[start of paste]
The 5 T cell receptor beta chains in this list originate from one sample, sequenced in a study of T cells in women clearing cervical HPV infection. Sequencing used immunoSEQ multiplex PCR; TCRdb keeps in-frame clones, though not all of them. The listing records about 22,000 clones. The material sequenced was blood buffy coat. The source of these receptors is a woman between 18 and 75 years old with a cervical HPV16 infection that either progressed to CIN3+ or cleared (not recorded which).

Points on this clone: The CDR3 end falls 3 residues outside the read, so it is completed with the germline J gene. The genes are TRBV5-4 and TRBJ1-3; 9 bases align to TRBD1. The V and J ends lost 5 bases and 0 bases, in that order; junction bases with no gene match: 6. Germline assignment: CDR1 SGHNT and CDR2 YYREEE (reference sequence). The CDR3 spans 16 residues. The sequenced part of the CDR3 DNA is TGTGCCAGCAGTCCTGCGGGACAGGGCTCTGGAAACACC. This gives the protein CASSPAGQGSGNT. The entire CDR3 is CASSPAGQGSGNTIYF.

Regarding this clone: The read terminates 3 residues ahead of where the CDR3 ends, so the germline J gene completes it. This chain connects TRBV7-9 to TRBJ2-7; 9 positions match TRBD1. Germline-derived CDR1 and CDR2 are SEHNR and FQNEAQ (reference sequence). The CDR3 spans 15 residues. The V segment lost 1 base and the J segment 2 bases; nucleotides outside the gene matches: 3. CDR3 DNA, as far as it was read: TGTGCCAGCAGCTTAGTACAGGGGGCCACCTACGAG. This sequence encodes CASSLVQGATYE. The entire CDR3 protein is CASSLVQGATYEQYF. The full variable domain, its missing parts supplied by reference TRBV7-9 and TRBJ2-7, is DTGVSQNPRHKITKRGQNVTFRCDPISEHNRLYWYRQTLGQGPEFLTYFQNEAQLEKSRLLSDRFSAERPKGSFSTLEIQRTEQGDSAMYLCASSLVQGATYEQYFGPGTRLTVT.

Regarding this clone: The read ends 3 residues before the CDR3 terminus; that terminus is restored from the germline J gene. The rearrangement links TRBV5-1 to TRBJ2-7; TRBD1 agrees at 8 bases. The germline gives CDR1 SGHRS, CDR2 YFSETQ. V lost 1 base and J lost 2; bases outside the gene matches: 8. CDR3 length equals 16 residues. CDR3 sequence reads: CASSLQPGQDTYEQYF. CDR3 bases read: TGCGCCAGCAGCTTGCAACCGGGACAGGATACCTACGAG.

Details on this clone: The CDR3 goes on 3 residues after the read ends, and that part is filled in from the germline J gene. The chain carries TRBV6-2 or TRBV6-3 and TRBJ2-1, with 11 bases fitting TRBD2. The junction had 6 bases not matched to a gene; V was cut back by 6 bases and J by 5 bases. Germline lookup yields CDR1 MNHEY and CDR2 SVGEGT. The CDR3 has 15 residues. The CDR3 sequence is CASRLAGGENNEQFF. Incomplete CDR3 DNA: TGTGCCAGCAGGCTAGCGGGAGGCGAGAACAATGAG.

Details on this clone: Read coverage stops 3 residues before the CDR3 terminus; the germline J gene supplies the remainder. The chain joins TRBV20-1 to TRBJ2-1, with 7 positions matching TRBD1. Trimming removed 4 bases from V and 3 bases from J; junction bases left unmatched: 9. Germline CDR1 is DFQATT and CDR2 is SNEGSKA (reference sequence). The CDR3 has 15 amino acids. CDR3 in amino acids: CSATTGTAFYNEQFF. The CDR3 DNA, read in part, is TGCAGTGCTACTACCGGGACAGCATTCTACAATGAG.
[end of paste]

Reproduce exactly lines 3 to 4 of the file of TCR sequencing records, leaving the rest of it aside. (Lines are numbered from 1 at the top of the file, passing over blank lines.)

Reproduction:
Regarding this clone: The read terminates 3 residues ahead of where the CDR3 ends, so the germline J gene completes it. This chain connects TRBV7-9 to TRBJ2-7; 9 positions match TRBD1. Germline-derived CDR1 and CDR2 are SEHNR and FQNEAQ (reference sequence). The CDR3 spans 15 residues. The V segment lost 1 base and the J segment 2 bases; nucleotides outside the gene matches: 3. CDR3 DNA, as far as it was read: TGTGCCAGCAGCTTAGTACAGGGGGCCACCTACGAG. This sequence encodes CASSLVQGATYE. The entire CDR3 protein is CASSLVQGATYEQYF. The full variable domain, its missing parts supplied by reference TRBV7-9 and TRBJ2-7, is DTGVSQNPRHKITKRGQNVTFRCDPISEHNRLYWYRQTLGQGPEFLTYFQNEAQLEKSRLLSDRFSAERPKGSFSTLEIQRTEQGDSAMYLCASSLVQGATYEQYFGPGTRLTVT.

Regarding this clone: The read ends 3 residues before the CDR3 terminus; that terminus is restored from the germline J gene. The rearrangement links TRBV5-1 to TRBJ2-7; TRBD1 agrees at 8 bases. The germline gives CDR1 SGHRS, CDR2 YFSETQ. V lost 1 base and J lost 2; bases outside the gene matches: 8. CDR3 length equals 16 residues. CDR3 sequence reads: CASSLQPGQDTYEQYF. CDR3 bases read: TGCGCCAGCAGCTTGCAACCGGGACAGGATACCTACGAG.